Attribute types in Perl classes when using Moose
In a simple Perl script we usually don't care much about the types of the values, but as the application grows, a type system can improve the correctness of the application.
Moose lets you define a type for each attribute and then enforces the types via the setters.
After the the first introduction to Object Oriented Perl with Moose, you should probably get familiar with the type-checking system of Moose.
Set the type to be Int
This is our first sample script:
use strict; use warnings; use v5.10; use Person; my $student = Person->new( name => 'Joe' ); $student->year(1988); say $student->year; $student->year('23 years ago');
After loading the Person module (the class), we create the $student object by calling the "new" constructor of the class. Then we call the "year" accessor and set the value to 1988. After printing the value we try to set it to "23 years ago".
In the module you can see two attributes. The "year" attribute has an isa entry with a value Int. Because of this, the setter Moose creates will restrict the values it accepts to integers.
package Person; use Moose; has 'name' => (is => 'rw'); has 'year' => (isa => 'Int', is => 'rw'); 1;
Save the module in "somedir/lib/Person.pm" and save the script in "somedir/bin/app.pl" then from within the somedir directory run the script with "perl -Ilib bin/app.pl"
After printing the value 1988, we get the following error:
Attribute (year) does not pass the type constraint because: Validation failed for 'Int' with value "23 years ago" at accessor Person::year (defined at lib/Person.pm line 5) line 4 Person::year('Person=HASH(0x19a4120)', '23 years ago') called at bin/app.pl line 13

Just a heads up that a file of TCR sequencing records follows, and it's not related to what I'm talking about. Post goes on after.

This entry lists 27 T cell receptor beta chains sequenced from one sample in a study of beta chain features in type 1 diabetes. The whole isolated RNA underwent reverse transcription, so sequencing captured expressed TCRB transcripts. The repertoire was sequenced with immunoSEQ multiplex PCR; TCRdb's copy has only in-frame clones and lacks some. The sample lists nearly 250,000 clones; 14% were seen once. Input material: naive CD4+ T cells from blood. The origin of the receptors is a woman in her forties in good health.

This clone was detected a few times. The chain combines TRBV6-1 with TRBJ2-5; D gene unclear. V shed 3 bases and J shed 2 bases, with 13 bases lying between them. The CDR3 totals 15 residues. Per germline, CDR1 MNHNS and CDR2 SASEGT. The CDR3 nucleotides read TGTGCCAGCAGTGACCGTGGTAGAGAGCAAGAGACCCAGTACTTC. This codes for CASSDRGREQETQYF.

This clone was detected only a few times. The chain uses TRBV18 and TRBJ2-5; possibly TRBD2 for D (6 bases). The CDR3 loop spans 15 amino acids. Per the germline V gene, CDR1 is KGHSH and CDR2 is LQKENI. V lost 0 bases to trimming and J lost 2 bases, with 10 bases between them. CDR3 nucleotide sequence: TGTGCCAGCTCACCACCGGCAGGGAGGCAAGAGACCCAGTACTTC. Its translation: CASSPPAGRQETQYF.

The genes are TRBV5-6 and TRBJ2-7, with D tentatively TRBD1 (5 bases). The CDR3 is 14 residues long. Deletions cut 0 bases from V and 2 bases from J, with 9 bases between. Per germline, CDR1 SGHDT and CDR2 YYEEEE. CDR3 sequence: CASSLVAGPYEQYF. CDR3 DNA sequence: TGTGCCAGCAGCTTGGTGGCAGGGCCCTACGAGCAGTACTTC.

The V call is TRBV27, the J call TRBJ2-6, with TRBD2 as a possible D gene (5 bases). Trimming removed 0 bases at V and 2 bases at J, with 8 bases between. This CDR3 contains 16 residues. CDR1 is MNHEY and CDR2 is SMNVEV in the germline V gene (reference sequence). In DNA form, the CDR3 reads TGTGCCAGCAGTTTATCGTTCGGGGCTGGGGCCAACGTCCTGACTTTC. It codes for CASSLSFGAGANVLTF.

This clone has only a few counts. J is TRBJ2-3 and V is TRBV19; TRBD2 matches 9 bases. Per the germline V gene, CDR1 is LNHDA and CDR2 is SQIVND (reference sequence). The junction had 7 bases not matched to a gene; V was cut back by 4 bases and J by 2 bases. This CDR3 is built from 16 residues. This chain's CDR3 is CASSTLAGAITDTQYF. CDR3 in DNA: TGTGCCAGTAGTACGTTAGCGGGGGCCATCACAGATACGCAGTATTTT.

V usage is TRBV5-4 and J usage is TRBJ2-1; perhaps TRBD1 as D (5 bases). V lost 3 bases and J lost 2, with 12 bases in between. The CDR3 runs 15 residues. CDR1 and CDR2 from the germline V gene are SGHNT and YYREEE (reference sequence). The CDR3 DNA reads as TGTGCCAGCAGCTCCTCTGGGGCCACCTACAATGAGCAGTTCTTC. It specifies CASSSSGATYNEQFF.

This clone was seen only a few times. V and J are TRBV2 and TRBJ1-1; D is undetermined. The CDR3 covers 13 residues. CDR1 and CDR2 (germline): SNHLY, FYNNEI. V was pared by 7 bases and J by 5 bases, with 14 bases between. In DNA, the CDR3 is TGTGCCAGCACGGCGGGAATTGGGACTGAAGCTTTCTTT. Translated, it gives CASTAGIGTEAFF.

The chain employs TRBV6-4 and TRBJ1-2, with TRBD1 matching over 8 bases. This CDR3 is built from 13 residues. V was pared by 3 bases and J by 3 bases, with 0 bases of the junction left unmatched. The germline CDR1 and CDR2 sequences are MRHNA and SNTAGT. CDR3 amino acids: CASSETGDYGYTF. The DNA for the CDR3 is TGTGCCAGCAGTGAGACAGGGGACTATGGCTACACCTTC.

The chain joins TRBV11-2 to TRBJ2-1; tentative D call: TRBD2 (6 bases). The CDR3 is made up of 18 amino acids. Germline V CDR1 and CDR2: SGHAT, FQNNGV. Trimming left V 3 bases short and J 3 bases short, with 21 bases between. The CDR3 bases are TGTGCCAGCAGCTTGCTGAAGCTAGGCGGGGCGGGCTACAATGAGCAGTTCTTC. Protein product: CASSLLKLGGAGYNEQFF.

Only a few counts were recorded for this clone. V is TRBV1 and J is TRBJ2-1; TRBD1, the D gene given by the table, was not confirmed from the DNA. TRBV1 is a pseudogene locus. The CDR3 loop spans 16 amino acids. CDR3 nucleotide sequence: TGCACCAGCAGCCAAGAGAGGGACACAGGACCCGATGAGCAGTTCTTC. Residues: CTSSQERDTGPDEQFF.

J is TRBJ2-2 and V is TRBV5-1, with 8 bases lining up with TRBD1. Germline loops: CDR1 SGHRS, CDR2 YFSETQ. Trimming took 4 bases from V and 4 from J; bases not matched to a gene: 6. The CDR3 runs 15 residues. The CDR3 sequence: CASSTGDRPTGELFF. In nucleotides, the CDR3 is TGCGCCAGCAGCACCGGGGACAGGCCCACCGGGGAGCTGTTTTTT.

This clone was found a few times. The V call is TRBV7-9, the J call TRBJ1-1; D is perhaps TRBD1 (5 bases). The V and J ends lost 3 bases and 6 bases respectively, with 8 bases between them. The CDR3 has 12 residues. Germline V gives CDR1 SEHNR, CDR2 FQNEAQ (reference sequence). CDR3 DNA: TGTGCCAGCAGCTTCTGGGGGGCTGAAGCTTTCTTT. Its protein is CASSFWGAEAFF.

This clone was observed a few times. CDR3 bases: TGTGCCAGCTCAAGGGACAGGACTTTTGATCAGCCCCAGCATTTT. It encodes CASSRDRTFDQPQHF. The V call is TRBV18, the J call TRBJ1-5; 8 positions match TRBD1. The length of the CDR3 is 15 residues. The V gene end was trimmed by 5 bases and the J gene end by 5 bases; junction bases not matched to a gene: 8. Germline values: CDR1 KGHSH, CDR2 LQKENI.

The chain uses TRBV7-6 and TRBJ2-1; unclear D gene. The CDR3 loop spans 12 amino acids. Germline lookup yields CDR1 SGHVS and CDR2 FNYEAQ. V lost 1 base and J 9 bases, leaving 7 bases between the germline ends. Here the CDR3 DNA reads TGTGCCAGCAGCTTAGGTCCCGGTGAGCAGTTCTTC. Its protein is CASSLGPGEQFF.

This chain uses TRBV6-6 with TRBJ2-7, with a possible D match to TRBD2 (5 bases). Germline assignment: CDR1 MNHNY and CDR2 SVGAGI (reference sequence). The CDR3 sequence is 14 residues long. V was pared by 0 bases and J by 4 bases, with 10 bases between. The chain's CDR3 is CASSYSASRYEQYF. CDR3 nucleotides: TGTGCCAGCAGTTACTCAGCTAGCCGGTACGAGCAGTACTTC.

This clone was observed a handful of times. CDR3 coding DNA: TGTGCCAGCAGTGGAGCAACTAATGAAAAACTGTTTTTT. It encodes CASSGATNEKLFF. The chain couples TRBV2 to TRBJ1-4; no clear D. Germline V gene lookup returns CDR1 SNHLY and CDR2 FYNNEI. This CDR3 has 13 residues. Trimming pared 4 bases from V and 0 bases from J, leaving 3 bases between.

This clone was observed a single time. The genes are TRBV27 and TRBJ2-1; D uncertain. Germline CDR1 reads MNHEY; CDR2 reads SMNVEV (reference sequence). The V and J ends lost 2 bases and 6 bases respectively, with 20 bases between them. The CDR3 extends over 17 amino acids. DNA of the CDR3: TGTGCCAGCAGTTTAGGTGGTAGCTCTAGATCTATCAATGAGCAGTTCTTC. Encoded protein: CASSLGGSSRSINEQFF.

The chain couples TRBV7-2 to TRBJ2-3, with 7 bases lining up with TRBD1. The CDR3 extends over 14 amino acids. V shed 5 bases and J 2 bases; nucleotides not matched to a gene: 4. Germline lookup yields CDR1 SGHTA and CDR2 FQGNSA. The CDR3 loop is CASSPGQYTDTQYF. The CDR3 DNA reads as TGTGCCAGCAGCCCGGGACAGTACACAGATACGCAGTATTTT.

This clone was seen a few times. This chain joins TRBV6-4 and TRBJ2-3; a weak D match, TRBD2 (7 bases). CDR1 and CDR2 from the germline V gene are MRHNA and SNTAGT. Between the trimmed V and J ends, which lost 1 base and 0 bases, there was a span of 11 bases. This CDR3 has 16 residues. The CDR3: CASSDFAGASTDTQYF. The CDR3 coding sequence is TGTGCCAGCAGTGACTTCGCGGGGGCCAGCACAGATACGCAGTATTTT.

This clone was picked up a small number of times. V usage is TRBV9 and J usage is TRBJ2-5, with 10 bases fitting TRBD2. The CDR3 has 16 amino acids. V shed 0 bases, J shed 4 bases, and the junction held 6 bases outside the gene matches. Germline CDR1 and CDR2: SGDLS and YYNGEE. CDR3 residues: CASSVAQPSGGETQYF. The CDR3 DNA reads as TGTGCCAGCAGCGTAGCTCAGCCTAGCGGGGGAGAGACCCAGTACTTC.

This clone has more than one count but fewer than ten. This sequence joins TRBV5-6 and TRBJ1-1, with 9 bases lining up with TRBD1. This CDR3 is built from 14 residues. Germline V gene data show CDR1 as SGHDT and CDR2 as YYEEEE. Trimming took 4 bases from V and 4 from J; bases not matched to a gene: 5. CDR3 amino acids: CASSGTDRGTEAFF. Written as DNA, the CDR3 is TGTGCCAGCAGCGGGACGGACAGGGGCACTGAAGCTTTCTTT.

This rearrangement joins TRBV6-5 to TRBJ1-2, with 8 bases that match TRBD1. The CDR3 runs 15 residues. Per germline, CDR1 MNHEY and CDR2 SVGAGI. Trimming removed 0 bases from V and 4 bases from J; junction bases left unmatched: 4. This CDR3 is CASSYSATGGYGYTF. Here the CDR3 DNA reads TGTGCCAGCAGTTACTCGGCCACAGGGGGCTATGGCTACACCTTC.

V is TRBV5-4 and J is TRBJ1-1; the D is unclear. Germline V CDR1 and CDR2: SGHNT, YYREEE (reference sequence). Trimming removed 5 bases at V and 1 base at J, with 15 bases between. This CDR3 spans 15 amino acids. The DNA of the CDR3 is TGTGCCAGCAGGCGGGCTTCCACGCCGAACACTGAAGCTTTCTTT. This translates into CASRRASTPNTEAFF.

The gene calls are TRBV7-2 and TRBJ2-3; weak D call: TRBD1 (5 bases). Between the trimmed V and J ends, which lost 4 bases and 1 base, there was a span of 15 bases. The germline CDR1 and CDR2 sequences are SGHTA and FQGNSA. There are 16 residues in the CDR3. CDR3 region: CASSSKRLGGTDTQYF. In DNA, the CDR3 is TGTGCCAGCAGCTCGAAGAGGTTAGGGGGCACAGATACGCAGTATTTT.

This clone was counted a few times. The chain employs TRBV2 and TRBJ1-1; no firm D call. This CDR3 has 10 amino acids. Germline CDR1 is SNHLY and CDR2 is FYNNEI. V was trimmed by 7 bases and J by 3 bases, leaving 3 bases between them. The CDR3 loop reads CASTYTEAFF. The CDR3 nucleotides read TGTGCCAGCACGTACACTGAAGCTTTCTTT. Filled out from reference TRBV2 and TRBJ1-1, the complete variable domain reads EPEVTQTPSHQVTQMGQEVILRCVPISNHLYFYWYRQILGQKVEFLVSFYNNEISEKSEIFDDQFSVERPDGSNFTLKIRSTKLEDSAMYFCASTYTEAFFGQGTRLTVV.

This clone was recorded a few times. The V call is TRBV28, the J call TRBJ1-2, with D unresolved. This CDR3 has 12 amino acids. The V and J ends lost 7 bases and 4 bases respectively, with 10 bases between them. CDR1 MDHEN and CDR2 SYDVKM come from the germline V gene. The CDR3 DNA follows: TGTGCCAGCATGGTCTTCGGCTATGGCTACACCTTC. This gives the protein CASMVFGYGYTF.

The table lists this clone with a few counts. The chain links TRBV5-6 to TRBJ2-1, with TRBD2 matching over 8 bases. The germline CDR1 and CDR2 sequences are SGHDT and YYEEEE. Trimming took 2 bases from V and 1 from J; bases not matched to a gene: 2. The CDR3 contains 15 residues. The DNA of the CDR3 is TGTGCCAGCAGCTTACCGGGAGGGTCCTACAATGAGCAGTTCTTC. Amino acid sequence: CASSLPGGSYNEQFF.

This error message shows that Moose did not accept the string "23 years ago" as an Integer.
Another class as a type constraint
Besides the default type constraints, Moose also allows you to use the name of any existing class as a type constraint.
For example you can declare that the "birthday" attribute must be a DateTime object.
package Person; use Moose; has 'name' => (is => 'rw'); has 'birthday' => (isa => 'DateTime', is => 'rw'); 1;
Try the example script:
use strict; use warnings; use v5.10; use Person; use DateTime; my $student = Person->new( name => 'Joe' ); $student->birthday( DateTime->new( year => 1988, month => 4, day => 17) ); say $student->birthday; $student->birthday(1988);
You can see, the first call to the "birthday" setter receives a DateTime object created on the spot. This call works well. The second call receives the number 1988 and throws an exception similar to the previous one:
Attribute (birthday) does not pass the type constraint because: Validation failed for 'DateTime' with value 1988 at accessor Person::birthday (defined at lib/Person.pm line 5) line 4 Person::birthday('Person=HASH(0x2143928)', 1988) called at bin/app.pl line 14
Published on 2013-02-26